to bring up here on the list again.
                            My honest advice: Google "barbershop wind chimes", or check
                            out the group's archives, for complete instructions.
                            Google gives you this hit at the top, a compendium of instructions:
                            ... http://arneberg.com/harmonet/threads/windchimes.html

                            My $0.02... Be aware you REALLY don't want to make a BBS 7th
                            windchime, as it NEVER RESOLVES. Trust me on this... Even for
                            BBS nuts like me, it can drive you MORE nuts. IMHO it's MUCH
                            nicer to hear your favorite 4 note major "tuneup" chord [for
                            instance Bb or F for the men], so you can take a pitch & sing.

                            Good luck! (...making a chime, or making the black holes... Either one... ;-)

                            - Keith Mc.
                            <sung> "It's a barbershop note in our neighborhood, ..."
                          • Michael Moran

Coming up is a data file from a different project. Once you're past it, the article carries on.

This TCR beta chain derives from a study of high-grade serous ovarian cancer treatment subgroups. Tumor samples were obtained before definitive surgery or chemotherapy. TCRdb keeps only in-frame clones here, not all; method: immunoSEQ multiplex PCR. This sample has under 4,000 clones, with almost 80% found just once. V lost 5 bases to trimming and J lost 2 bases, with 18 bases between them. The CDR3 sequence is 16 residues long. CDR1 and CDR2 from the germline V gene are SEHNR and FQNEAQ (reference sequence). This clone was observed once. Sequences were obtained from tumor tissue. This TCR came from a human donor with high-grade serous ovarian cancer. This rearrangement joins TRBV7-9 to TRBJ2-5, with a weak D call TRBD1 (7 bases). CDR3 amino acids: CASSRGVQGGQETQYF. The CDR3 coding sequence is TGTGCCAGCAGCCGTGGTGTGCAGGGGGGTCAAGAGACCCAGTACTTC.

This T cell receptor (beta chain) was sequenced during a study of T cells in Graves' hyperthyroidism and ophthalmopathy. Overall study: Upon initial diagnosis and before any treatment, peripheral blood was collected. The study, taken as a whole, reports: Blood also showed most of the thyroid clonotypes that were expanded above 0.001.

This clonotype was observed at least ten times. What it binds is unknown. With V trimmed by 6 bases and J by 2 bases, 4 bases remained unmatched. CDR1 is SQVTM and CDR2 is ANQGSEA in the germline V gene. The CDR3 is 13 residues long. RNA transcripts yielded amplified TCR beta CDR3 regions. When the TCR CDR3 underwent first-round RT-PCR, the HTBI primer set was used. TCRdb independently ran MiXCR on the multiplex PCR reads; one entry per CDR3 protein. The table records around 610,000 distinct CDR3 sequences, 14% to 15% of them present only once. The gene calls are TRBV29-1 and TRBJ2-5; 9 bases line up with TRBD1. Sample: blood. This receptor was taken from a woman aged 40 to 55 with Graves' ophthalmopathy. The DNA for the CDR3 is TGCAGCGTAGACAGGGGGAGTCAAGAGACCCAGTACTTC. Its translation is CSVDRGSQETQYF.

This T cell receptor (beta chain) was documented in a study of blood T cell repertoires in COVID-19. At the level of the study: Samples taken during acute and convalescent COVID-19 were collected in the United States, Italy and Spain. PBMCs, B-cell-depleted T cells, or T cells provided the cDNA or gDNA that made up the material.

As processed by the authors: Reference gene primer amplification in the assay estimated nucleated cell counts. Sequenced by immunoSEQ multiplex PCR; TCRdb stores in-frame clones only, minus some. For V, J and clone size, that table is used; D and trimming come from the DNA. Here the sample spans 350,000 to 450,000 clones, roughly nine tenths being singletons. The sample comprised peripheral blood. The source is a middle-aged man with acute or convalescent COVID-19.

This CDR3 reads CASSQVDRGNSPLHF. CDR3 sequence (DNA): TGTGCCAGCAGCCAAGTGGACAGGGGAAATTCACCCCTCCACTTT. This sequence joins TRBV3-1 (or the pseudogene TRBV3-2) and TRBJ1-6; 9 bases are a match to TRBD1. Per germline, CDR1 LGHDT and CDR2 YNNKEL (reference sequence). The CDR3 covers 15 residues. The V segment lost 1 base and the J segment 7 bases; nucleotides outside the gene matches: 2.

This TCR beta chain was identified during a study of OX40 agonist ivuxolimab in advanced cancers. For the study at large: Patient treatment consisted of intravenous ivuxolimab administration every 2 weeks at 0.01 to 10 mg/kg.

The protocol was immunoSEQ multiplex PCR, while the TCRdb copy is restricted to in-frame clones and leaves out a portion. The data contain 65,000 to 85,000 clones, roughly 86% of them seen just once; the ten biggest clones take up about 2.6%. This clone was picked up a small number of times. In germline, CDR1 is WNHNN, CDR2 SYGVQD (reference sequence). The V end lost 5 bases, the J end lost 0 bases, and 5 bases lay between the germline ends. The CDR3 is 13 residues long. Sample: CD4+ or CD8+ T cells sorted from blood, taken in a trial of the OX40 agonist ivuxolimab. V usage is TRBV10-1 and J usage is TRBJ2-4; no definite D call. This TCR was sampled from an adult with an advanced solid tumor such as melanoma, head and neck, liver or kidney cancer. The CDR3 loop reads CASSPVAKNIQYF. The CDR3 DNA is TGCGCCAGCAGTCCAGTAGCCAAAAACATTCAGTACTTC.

The vibration would probably damage your internal organs. Sent from my iPhone ... [Non-text portions of this message have been removed]
                            Message 13 of 18 , Oct 5, 2012
                            • 0 Attachment
                              The vibration would probably damage your internal organs.

                              Sent from my iPhone

                              On Oct 4, 2012, at 6:20 PM, "MICHAEL MORAN" <michael754@...> wrote:

                              > My question is can we then get other that vibrate to make a four part chord?
                              >
                              > From: bbshop@yahoogroups.com [mailto:bbshop@yahoogroups.com] On Behalf Of
                              > Tom Meier
                              > Sent: Thursday, October 04, 2012 05:14 PM
                              > To: bbshop@yahoogroups.com
                              > Subject: [bbshop] Re: Lowest known Bb pitch pipe in the universe & other
                              > music trivia
                              >
                              > According to the web site, http://home.fuse.net/engineering/Chimes.htm
                              >
                              > and using their "Cord Calculator" [sic],
                              >
                              > the length of a tube for that 10 million year B-flat would be:
                              >
                              > 269,028 miles 3114 feet and 8 inches long, with a hang point 60,372 miles